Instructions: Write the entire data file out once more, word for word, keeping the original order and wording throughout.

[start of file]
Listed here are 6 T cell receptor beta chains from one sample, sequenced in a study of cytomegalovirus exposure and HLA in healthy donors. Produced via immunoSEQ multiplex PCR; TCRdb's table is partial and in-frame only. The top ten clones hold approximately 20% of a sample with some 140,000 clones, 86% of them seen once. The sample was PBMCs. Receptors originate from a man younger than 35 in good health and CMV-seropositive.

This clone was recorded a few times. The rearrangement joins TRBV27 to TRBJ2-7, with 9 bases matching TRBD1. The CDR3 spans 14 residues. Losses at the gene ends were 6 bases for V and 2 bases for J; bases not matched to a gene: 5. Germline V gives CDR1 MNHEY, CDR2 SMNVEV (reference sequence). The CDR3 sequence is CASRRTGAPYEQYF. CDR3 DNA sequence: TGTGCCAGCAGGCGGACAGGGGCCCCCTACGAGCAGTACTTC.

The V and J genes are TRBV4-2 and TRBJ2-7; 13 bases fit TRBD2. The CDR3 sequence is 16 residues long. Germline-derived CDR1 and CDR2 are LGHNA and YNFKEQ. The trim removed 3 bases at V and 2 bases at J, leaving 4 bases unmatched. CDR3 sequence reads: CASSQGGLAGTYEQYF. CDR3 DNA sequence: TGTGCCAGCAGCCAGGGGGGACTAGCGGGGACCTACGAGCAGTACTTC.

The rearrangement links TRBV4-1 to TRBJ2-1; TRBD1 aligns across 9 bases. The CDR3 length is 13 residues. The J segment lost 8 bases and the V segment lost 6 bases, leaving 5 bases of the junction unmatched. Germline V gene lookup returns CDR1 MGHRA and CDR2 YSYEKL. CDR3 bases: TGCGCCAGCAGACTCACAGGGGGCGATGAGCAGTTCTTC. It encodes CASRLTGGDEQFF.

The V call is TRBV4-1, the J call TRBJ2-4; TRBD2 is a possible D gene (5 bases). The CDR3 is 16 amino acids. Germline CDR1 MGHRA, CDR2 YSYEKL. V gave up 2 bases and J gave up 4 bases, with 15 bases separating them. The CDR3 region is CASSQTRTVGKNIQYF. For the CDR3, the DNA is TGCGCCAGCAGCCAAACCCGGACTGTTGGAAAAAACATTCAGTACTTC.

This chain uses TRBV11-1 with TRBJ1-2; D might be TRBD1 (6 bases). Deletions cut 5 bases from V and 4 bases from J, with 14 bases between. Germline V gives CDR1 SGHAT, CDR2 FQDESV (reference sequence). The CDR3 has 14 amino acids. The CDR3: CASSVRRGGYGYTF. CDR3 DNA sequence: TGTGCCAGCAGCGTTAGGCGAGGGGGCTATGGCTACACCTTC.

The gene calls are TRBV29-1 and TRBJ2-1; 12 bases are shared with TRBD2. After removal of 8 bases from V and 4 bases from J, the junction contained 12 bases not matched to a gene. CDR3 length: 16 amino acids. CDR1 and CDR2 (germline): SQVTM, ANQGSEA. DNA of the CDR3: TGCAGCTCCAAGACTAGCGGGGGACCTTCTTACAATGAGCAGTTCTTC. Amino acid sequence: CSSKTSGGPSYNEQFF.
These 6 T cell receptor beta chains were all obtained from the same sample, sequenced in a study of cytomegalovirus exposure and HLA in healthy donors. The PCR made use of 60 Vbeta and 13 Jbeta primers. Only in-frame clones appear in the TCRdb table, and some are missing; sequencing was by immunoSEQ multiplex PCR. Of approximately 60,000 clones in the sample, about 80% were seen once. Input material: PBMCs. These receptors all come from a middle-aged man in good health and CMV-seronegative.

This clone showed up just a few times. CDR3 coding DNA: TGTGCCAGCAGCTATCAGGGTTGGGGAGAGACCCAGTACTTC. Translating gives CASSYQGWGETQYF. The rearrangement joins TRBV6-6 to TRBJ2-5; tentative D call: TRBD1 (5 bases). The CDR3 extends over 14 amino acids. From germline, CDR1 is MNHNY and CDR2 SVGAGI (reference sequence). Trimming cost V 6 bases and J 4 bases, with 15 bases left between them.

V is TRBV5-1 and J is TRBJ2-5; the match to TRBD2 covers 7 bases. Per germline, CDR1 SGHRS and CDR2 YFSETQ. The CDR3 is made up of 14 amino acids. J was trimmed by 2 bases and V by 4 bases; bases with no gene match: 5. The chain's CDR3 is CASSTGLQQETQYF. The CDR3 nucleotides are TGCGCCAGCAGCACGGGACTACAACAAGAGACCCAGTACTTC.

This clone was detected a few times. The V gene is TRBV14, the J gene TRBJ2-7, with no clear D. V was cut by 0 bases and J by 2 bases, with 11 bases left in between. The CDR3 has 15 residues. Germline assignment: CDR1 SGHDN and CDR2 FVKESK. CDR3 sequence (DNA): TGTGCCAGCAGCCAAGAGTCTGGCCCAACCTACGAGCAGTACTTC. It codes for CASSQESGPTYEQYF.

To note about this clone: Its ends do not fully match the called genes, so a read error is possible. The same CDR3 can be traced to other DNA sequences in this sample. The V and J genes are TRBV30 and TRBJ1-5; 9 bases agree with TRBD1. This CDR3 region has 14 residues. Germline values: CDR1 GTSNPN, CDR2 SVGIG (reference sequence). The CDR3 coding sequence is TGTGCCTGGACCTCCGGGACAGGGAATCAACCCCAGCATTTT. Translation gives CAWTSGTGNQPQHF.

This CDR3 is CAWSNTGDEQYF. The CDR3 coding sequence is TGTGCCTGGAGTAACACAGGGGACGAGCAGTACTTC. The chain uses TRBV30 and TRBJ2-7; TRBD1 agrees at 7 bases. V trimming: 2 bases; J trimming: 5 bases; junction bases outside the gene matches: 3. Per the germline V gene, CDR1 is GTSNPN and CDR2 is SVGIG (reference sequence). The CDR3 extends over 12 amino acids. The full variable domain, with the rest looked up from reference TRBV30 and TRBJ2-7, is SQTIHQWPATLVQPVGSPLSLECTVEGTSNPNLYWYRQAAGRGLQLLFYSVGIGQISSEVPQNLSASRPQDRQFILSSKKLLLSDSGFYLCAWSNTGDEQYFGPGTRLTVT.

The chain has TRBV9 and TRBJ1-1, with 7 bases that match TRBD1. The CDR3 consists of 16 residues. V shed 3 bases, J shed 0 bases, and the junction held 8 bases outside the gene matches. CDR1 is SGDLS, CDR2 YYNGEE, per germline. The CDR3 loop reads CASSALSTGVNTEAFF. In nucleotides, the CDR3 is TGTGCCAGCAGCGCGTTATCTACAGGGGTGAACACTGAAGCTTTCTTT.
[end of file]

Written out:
Listed here are 6 T cell receptor beta chains from one sample, sequenced in a study of cytomegalovirus exposure and HLA in healthy donors. Produced via immunoSEQ multiplex PCR; TCRdb's table is partial and in-frame only. The top ten clones hold approximately 20% of a sample with some 140,000 clones, 86% of them seen once. The sample was PBMCs. Receptors originate from a man younger than 35 in good health and CMV-seropositive.

This clone was recorded a few times. The rearrangement joins TRBV27 to TRBJ2-7, with 9 bases matching TRBD1. The CDR3 spans 14 residues. Losses at the gene ends were 6 bases for V and 2 bases for J; bases not matched to a gene: 5. Germline V gives CDR1 MNHEY, CDR2 SMNVEV (reference sequence). The CDR3 sequence is CASRRTGAPYEQYF. CDR3 DNA sequence: TGTGCCAGCAGGCGGACAGGGGCCCCCTACGAGCAGTACTTC.

The V and J genes are TRBV4-2 and TRBJ2-7; 13 bases fit TRBD2. The CDR3 sequence is 16 residues long. Germline-derived CDR1 and CDR2 are LGHNA and YNFKEQ. The trim removed 3 bases at V and 2 bases at J, leaving 4 bases unmatched. CDR3 sequence reads: CASSQGGLAGTYEQYF. CDR3 DNA sequence: TGTGCCAGCAGCCAGGGGGGACTAGCGGGGACCTACGAGCAGTACTTC.

The rearrangement links TRBV4-1 to TRBJ2-1; TRBD1 aligns across 9 bases. The CDR3 length is 13 residues. The J segment lost 8 bases and the V segment lost 6 bases, leaving 5 bases of the junction unmatched. Germline V gene lookup returns CDR1 MGHRA and CDR2 YSYEKL. CDR3 bases: TGCGCCAGCAGACTCACAGGGGGCGATGAGCAGTTCTTC. It encodes CASRLTGGDEQFF.

The V call is TRBV4-1, the J call TRBJ2-4; TRBD2 is a possible D gene (5 bases). The CDR3 is 16 amino acids. Germline CDR1 MGHRA, CDR2 YSYEKL. V gave up 2 bases and J gave up 4 bases, with 15 bases separating them. The CDR3 region is CASSQTRTVGKNIQYF. For the CDR3, the DNA is TGCGCCAGCAGCCAAACCCGGACTGTTGGAAAAAACATTCAGTACTTC.

This chain uses TRBV11-1 with TRBJ1-2; D might be TRBD1 (6 bases). Deletions cut 5 bases from V and 4 bases from J, with 14 bases between. Germline V gives CDR1 SGHAT, CDR2 FQDESV (reference sequence). The CDR3 has 14 amino acids. The CDR3: CASSVRRGGYGYTF. CDR3 DNA sequence: TGTGCCAGCAGCGTTAGGCGAGGGGGCTATGGCTACACCTTC.

The gene calls are TRBV29-1 and TRBJ2-1; 12 bases are shared with TRBD2. After removal of 8 bases from V and 4 bases from J, the junction contained 12 bases not matched to a gene. CDR3 length: 16 amino acids. CDR1 and CDR2 (germline): SQVTM, ANQGSEA. DNA of the CDR3: TGCAGCTCCAAGACTAGCGGGGGACCTTCTTACAATGAGCAGTTCTTC. Amino acid sequence: CSSKTSGGPSYNEQFF.
These 6 T cell receptor beta chains were all obtained from the same sample, sequenced in a study of cytomegalovirus exposure and HLA in healthy donors. The PCR made use of 60 Vbeta and 13 Jbeta primers. Only in-frame clones appear in the TCRdb table, and some are missing; sequencing was by immunoSEQ multiplex PCR. Of approximately 60,000 clones in the sample, about 80% were seen once. Input material: PBMCs. These receptors all come from a middle-aged man in good health and CMV-seronegative.

This clone showed up just a few times. CDR3 coding DNA: TGTGCCAGCAGCTATCAGGGTTGGGGAGAGACCCAGTACTTC. Translating gives CASSYQGWGETQYF. The rearrangement joins TRBV6-6 to TRBJ2-5; tentative D call: TRBD1 (5 bases). The CDR3 extends over 14 amino acids. From germline, CDR1 is MNHNY and CDR2 SVGAGI (reference sequence). Trimming cost V 6 bases and J 4 bases, with 15 bases left between them.

V is TRBV5-1 and J is TRBJ2-5; the match to TRBD2 covers 7 bases. Per germline, CDR1 SGHRS and CDR2 YFSETQ. The CDR3 is made up of 14 amino acids. J was trimmed by 2 bases and V by 4 bases; bases with no gene match: 5. The chain's CDR3 is CASSTGLQQETQYF. The CDR3 nucleotides are TGCGCCAGCAGCACGGGACTACAACAAGAGACCCAGTACTTC.

This clone was detected a few times. The V gene is TRBV14, the J gene TRBJ2-7, with no clear D. V was cut by 0 bases and J by 2 bases, with 11 bases left in between. The CDR3 has 15 residues. Germline assignment: CDR1 SGHDN and CDR2 FVKESK. CDR3 sequence (DNA): TGTGCCAGCAGCCAAGAGTCTGGCCCAACCTACGAGCAGTACTTC. It codes for CASSQESGPTYEQYF.

To note about this clone: Its ends do not fully match the called genes, so a read error is possible. The same CDR3 can be traced to other DNA sequences in this sample. The V and J genes are TRBV30 and TRBJ1-5; 9 bases agree with TRBD1. This CDR3 region has 14 residues. Germline values: CDR1 GTSNPN, CDR2 SVGIG (reference sequence). The CDR3 coding sequence is TGTGCCTGGACCTCCGGGACAGGGAATCAACCCCAGCATTTT. Translation gives CAWTSGTGNQPQHF.

This CDR3 is CAWSNTGDEQYF. The CDR3 coding sequence is TGTGCCTGGAGTAACACAGGGGACGAGCAGTACTTC. The chain uses TRBV30 and TRBJ2-7; TRBD1 agrees at 7 bases. V trimming: 2 bases; J trimming: 5 bases; junction bases outside the gene matches: 3. Per the germline V gene, CDR1 is GTSNPN and CDR2 is SVGIG (reference sequence). The CDR3 extends over 12 amino acids. The full variable domain, with the rest looked up from reference TRBV30 and TRBJ2-7, is SQTIHQWPATLVQPVGSPLSLECTVEGTSNPNLYWYRQAAGRGLQLLFYSVGIGQISSEVPQNLSASRPQDRQFILSSKKLLLSDSGFYLCAWSNTGDEQYFGPGTRLTVT.

The chain has TRBV9 and TRBJ1-1, with 7 bases that match TRBD1. The CDR3 consists of 16 residues. V shed 3 bases, J shed 0 bases, and the junction held 8 bases outside the gene matches. CDR1 is SGDLS, CDR2 YYNGEE, per germline. The CDR3 loop reads CASSALSTGVNTEAFF. In nucleotides, the CDR3 is TGTGCCAGCAGCGCGTTATCTACAGGGGTGAACACTGAAGCTTTCTTT.